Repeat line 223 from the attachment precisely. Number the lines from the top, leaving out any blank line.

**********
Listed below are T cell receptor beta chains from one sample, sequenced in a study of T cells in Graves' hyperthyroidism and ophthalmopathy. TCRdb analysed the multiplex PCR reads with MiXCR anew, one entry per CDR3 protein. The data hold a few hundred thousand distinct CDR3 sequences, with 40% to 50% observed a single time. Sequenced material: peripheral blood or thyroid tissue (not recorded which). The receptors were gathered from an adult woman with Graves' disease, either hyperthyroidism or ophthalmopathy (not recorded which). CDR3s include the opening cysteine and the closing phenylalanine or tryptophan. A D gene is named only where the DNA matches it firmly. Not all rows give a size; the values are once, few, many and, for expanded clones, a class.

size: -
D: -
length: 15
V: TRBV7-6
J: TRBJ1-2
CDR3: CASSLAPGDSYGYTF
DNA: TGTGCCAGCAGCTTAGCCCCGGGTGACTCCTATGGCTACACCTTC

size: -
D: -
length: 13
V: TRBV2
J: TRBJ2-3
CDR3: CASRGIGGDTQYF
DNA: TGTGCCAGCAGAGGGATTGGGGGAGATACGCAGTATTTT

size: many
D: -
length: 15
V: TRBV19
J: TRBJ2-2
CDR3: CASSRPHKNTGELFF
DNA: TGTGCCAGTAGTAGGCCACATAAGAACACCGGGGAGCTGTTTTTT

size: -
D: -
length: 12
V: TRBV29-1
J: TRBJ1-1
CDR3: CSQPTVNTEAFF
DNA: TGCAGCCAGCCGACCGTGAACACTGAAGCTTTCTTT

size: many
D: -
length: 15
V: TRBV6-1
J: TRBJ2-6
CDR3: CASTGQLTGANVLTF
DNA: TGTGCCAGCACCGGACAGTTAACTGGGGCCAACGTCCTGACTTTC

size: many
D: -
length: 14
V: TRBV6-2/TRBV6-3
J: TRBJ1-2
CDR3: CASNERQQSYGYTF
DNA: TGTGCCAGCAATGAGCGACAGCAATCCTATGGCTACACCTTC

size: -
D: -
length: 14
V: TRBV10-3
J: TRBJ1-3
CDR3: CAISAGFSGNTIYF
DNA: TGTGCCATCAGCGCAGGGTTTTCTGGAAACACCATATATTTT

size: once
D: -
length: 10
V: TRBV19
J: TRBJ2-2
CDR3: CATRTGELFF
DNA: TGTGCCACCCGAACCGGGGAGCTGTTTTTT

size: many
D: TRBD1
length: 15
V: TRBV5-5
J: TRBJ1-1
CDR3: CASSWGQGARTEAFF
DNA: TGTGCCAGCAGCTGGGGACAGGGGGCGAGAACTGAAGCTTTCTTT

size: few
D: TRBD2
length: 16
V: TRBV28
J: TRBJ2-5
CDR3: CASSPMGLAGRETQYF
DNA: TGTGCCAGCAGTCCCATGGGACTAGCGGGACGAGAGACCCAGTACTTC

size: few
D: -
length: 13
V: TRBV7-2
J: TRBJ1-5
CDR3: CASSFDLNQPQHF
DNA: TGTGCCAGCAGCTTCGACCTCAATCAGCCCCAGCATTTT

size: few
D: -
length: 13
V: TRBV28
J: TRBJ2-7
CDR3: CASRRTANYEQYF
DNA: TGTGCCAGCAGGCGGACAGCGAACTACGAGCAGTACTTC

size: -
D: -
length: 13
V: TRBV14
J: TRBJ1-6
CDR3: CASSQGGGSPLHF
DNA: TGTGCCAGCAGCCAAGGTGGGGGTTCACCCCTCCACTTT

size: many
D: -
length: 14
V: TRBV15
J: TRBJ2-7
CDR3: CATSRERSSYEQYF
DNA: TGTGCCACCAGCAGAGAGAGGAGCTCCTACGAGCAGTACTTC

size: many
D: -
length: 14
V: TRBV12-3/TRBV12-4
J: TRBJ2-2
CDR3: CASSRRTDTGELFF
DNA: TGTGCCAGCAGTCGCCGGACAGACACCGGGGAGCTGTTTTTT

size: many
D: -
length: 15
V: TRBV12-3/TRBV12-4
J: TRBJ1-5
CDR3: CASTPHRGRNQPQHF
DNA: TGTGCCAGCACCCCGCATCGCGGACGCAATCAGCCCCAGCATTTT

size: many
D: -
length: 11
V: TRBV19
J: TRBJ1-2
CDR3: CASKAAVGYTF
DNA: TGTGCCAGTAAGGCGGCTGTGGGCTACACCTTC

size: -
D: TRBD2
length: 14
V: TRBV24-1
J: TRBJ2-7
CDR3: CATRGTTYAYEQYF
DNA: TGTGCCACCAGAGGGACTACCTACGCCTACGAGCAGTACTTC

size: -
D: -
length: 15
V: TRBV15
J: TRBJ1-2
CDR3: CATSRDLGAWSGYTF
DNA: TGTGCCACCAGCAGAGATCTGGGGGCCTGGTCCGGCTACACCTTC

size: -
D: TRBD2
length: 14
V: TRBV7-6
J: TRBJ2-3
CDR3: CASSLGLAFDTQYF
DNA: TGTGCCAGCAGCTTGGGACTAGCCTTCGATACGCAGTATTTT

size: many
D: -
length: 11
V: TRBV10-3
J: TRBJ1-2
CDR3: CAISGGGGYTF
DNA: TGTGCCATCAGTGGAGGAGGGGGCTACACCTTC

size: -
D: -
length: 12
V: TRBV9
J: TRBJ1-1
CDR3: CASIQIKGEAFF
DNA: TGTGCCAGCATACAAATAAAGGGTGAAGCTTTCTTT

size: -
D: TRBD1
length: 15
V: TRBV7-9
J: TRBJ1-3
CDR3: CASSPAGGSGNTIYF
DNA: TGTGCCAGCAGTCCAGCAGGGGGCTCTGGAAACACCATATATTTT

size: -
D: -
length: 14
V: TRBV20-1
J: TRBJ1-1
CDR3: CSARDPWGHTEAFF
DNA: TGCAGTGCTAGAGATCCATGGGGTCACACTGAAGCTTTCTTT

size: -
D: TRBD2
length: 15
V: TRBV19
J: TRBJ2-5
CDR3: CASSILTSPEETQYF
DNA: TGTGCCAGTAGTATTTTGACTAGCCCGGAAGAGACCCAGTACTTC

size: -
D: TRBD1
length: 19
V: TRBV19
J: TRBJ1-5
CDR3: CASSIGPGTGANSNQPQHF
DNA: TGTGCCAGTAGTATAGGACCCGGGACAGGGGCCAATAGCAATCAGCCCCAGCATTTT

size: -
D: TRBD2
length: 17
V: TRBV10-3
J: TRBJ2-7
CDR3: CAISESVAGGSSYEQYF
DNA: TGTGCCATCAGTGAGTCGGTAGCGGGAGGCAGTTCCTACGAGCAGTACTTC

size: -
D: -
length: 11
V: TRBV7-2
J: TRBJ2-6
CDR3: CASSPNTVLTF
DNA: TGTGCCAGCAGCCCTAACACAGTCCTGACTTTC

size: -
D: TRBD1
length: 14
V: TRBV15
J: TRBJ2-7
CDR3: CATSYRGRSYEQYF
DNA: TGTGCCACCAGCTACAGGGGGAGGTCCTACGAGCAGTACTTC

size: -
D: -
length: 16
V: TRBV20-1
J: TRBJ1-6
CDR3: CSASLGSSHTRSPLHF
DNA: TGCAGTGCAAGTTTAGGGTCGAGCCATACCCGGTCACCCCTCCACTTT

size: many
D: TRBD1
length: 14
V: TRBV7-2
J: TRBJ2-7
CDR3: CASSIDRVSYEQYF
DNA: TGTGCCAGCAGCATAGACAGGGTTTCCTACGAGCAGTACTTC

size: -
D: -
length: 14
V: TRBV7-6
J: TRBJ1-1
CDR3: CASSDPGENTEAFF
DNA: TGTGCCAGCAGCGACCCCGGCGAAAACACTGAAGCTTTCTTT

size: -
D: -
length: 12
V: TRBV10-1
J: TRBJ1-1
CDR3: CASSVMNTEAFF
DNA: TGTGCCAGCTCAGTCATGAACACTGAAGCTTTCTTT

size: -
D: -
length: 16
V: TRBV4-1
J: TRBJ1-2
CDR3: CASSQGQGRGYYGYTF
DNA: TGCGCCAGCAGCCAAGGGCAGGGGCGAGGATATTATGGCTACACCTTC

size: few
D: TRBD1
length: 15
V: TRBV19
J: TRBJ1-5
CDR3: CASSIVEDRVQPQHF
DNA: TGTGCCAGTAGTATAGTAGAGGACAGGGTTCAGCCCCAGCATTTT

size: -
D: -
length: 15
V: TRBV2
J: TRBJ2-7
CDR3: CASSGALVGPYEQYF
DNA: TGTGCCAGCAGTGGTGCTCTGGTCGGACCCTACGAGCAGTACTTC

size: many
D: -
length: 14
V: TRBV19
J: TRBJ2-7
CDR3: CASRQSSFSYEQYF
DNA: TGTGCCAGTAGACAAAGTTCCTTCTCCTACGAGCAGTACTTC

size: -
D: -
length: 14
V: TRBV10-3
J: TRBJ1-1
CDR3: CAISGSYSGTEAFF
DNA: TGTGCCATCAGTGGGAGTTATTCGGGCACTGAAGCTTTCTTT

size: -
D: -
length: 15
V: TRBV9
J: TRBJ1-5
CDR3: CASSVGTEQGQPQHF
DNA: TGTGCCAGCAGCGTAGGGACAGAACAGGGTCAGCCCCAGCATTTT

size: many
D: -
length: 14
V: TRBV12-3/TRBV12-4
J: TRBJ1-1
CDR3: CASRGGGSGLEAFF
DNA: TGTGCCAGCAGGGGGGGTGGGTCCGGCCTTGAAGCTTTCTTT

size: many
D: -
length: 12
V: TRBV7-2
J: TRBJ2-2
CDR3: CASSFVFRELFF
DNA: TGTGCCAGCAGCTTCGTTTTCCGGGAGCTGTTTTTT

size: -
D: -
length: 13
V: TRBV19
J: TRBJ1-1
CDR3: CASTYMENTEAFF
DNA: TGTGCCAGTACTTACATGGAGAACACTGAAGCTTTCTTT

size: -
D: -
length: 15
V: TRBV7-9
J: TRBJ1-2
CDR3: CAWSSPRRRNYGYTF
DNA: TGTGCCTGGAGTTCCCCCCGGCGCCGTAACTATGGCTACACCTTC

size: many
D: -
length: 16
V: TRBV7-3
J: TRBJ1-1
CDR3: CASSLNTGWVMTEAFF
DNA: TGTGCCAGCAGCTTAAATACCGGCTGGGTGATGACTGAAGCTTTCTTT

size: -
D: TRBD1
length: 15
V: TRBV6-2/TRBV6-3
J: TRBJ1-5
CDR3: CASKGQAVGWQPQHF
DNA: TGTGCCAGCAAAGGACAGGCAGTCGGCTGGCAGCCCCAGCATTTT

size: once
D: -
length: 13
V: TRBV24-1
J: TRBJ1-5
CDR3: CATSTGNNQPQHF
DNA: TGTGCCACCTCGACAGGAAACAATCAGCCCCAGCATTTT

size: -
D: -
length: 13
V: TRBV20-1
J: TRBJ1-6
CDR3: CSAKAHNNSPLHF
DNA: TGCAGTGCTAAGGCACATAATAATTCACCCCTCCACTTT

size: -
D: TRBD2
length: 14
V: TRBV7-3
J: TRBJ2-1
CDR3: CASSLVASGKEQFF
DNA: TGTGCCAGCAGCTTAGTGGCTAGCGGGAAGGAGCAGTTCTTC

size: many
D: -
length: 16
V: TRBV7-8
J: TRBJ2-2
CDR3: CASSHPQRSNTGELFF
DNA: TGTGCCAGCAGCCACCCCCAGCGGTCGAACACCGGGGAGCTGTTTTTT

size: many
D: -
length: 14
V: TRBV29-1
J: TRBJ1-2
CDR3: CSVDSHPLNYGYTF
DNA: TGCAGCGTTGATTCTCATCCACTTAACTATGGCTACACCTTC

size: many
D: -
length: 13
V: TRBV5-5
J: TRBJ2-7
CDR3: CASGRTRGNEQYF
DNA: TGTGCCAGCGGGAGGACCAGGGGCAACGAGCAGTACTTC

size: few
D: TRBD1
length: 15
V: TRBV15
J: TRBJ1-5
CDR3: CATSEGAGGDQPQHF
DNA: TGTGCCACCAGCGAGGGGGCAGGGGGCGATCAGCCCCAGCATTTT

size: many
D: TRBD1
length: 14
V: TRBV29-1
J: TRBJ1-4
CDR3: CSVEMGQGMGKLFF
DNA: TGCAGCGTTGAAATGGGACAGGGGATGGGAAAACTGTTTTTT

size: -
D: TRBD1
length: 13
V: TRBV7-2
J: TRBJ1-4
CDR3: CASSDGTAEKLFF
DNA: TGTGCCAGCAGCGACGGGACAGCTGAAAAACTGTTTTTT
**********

J: TRBJ1-1